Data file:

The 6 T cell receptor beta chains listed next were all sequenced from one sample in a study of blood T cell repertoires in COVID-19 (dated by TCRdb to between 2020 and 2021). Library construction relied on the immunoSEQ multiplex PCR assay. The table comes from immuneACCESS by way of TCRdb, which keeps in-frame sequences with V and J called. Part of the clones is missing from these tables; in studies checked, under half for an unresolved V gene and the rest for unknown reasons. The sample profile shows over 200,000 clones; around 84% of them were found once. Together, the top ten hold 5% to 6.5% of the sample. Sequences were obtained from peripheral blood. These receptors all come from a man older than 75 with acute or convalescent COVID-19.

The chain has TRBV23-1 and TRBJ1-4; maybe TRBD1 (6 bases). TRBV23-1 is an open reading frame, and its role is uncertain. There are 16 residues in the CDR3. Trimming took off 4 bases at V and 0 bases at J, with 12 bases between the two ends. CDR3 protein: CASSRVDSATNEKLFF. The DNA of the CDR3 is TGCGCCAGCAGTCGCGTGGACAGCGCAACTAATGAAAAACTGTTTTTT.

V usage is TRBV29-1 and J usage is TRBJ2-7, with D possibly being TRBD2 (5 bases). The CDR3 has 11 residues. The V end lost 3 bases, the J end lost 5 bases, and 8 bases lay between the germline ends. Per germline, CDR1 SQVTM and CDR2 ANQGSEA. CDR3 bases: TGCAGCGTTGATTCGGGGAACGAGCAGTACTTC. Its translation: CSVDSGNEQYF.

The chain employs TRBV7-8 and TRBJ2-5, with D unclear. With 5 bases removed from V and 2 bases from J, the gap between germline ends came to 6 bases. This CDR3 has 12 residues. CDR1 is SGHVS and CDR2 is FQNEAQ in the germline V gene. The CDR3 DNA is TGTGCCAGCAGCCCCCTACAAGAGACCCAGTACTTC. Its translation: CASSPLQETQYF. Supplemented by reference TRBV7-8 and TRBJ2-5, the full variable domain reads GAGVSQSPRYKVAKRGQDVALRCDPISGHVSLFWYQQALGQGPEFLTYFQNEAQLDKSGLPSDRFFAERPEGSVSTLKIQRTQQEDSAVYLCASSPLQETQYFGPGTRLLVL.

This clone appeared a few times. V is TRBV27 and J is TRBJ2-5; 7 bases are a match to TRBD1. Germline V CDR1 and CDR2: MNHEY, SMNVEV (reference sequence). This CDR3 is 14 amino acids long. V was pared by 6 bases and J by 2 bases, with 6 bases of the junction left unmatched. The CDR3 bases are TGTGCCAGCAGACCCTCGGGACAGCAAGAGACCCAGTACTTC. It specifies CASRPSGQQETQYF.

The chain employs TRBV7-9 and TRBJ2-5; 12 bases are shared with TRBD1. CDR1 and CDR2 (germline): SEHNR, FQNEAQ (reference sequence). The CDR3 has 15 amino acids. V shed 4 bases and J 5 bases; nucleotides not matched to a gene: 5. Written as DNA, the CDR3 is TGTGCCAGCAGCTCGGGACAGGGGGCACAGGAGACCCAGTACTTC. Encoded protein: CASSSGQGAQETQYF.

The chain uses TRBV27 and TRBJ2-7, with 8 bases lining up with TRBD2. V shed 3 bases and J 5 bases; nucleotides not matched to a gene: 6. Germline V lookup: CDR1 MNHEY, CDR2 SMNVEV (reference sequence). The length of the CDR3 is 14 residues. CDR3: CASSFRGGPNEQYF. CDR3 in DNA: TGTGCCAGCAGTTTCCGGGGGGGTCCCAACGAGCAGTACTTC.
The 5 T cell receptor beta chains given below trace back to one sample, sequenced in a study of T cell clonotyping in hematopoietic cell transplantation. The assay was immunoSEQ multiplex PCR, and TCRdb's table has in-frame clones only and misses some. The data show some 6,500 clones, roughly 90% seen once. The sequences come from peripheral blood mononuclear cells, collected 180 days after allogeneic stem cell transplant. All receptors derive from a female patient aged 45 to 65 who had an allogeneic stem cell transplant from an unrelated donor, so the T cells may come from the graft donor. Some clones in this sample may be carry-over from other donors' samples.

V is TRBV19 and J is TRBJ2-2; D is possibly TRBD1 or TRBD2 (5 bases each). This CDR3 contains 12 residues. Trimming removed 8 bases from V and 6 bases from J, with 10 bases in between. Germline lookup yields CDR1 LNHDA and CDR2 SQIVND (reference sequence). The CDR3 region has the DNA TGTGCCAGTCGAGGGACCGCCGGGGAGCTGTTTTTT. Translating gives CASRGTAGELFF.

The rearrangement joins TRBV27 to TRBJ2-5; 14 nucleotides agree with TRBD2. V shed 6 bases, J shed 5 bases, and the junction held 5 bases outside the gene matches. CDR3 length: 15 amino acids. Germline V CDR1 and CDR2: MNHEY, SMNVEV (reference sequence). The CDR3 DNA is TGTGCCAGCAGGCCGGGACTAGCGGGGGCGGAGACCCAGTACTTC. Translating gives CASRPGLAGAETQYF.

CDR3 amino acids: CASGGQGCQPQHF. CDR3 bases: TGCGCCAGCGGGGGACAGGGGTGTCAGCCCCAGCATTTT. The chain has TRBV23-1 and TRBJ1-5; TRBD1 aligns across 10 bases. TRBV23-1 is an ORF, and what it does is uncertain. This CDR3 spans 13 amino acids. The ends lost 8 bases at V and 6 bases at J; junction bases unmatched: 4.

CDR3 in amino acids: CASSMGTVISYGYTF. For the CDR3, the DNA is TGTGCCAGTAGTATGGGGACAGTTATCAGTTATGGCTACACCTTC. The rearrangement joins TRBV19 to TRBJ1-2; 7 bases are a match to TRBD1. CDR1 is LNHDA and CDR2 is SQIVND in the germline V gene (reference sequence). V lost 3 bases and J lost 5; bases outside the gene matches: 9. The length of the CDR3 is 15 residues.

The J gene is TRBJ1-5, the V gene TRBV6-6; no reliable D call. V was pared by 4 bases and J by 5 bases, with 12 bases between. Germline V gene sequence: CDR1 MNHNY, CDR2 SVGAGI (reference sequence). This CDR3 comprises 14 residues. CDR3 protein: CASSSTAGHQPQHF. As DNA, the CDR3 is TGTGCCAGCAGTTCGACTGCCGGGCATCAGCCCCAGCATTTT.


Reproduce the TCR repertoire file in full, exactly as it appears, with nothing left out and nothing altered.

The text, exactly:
The 6 T cell receptor beta chains listed next were all sequenced from one sample in a study of blood T cell repertoires in COVID-19 (dated by TCRdb to between 2020 and 2021). Library construction relied on the immunoSEQ multiplex PCR assay. The table comes from immuneACCESS by way of TCRdb, which keeps in-frame sequences with V and J called. Part of the clones is missing from these tables; in studies checked, under half for an unresolved V gene and the rest for unknown reasons. The sample profile shows over 200,000 clones; around 84% of them were found once. Together, the top ten hold 5% to 6.5% of the sample. Sequences were obtained from peripheral blood. These receptors all come from a man older than 75 with acute or convalescent COVID-19.

The chain has TRBV23-1 and TRBJ1-4; maybe TRBD1 (6 bases). TRBV23-1 is an open reading frame, and its role is uncertain. There are 16 residues in the CDR3. Trimming took off 4 bases at V and 0 bases at J, with 12 bases between the two ends. CDR3 protein: CASSRVDSATNEKLFF. The DNA of the CDR3 is TGCGCCAGCAGTCGCGTGGACAGCGCAACTAATGAAAAACTGTTTTTT.

V usage is TRBV29-1 and J usage is TRBJ2-7, with D possibly being TRBD2 (5 bases). The CDR3 has 11 residues. The V end lost 3 bases, the J end lost 5 bases, and 8 bases lay between the germline ends. Per germline, CDR1 SQVTM and CDR2 ANQGSEA. CDR3 bases: TGCAGCGTTGATTCGGGGAACGAGCAGTACTTC. Its translation: CSVDSGNEQYF.

The chain employs TRBV7-8 and TRBJ2-5, with D unclear. With 5 bases removed from V and 2 bases from J, the gap between germline ends came to 6 bases. This CDR3 has 12 residues. CDR1 is SGHVS and CDR2 is FQNEAQ in the germline V gene. The CDR3 DNA is TGTGCCAGCAGCCCCCTACAAGAGACCCAGTACTTC. Its translation: CASSPLQETQYF. Supplemented by reference TRBV7-8 and TRBJ2-5, the full variable domain reads GAGVSQSPRYKVAKRGQDVALRCDPISGHVSLFWYQQALGQGPEFLTYFQNEAQLDKSGLPSDRFFAERPEGSVSTLKIQRTQQEDSAVYLCASSPLQETQYFGPGTRLLVL.

This clone appeared a few times. V is TRBV27 and J is TRBJ2-5; 7 bases are a match to TRBD1. Germline V CDR1 and CDR2: MNHEY, SMNVEV (reference sequence). This CDR3 is 14 amino acids long. V was pared by 6 bases and J by 2 bases, with 6 bases of the junction left unmatched. The CDR3 bases are TGTGCCAGCAGACCCTCGGGACAGCAAGAGACCCAGTACTTC. It specifies CASRPSGQQETQYF.

The chain employs TRBV7-9 and TRBJ2-5; 12 bases are shared with TRBD1. CDR1 and CDR2 (germline): SEHNR, FQNEAQ (reference sequence). The CDR3 has 15 amino acids. V shed 4 bases and J 5 bases; nucleotides not matched to a gene: 5. Written as DNA, the CDR3 is TGTGCCAGCAGCTCGGGACAGGGGGCACAGGAGACCCAGTACTTC. Encoded protein: CASSSGQGAQETQYF.

The chain uses TRBV27 and TRBJ2-7, with 8 bases lining up with TRBD2. V shed 3 bases and J 5 bases; nucleotides not matched to a gene: 6. Germline V lookup: CDR1 MNHEY, CDR2 SMNVEV (reference sequence). The length of the CDR3 is 14 residues. CDR3: CASSFRGGPNEQYF. CDR3 in DNA: TGTGCCAGCAGTTTCCGGGGGGGTCCCAACGAGCAGTACTTC.
The 5 T cell receptor beta chains given below trace back to one sample, sequenced in a study of T cell clonotyping in hematopoietic cell transplantation. The assay was immunoSEQ multiplex PCR, and TCRdb's table has in-frame clones only and misses some. The data show some 6,500 clones, roughly 90% seen once. The sequences come from peripheral blood mononuclear cells, collected 180 days after allogeneic stem cell transplant. All receptors derive from a female patient aged 45 to 65 who had an allogeneic stem cell transplant from an unrelated donor, so the T cells may come from the graft donor. Some clones in this sample may be carry-over from other donors' samples.

V is TRBV19 and J is TRBJ2-2; D is possibly TRBD1 or TRBD2 (5 bases each). This CDR3 contains 12 residues. Trimming removed 8 bases from V and 6 bases from J, with 10 bases in between. Germline lookup yields CDR1 LNHDA and CDR2 SQIVND (reference sequence). The CDR3 region has the DNA TGTGCCAGTCGAGGGACCGCCGGGGAGCTGTTTTTT. Translating gives CASRGTAGELFF.

The rearrangement joins TRBV27 to TRBJ2-5; 14 nucleotides agree with TRBD2. V shed 6 bases, J shed 5 bases, and the junction held 5 bases outside the gene matches. CDR3 length: 15 amino acids. Germline V CDR1 and CDR2: MNHEY, SMNVEV (reference sequence). The CDR3 DNA is TGTGCCAGCAGGCCGGGACTAGCGGGGGCGGAGACCCAGTACTTC. Translating gives CASRPGLAGAETQYF.

CDR3 amino acids: CASGGQGCQPQHF. CDR3 bases: TGCGCCAGCGGGGGACAGGGGTGTCAGCCCCAGCATTTT. The chain has TRBV23-1 and TRBJ1-5; TRBD1 aligns across 10 bases. TRBV23-1 is an ORF, and what it does is uncertain. This CDR3 spans 13 amino acids. The ends lost 8 bases at V and 6 bases at J; junction bases unmatched: 4.

CDR3 in amino acids: CASSMGTVISYGYTF. For the CDR3, the DNA is TGTGCCAGTAGTATGGGGACAGTTATCAGTTATGGCTACACCTTC. The rearrangement joins TRBV19 to TRBJ1-2; 7 bases are a match to TRBD1. CDR1 is LNHDA and CDR2 is SQIVND in the germline V gene (reference sequence). V lost 3 bases and J lost 5; bases outside the gene matches: 9. The length of the CDR3 is 15 residues.

The J gene is TRBJ1-5, the V gene TRBV6-6; no reliable D call. V was pared by 4 bases and J by 5 bases, with 12 bases between. Germline V gene sequence: CDR1 MNHNY, CDR2 SVGAGI (reference sequence). This CDR3 comprises 14 residues. CDR3 protein: CASSSTAGHQPQHF. As DNA, the CDR3 is TGTGCCAGCAGTTCGACTGCCGGGCATCAGCCCCAGCATTTT.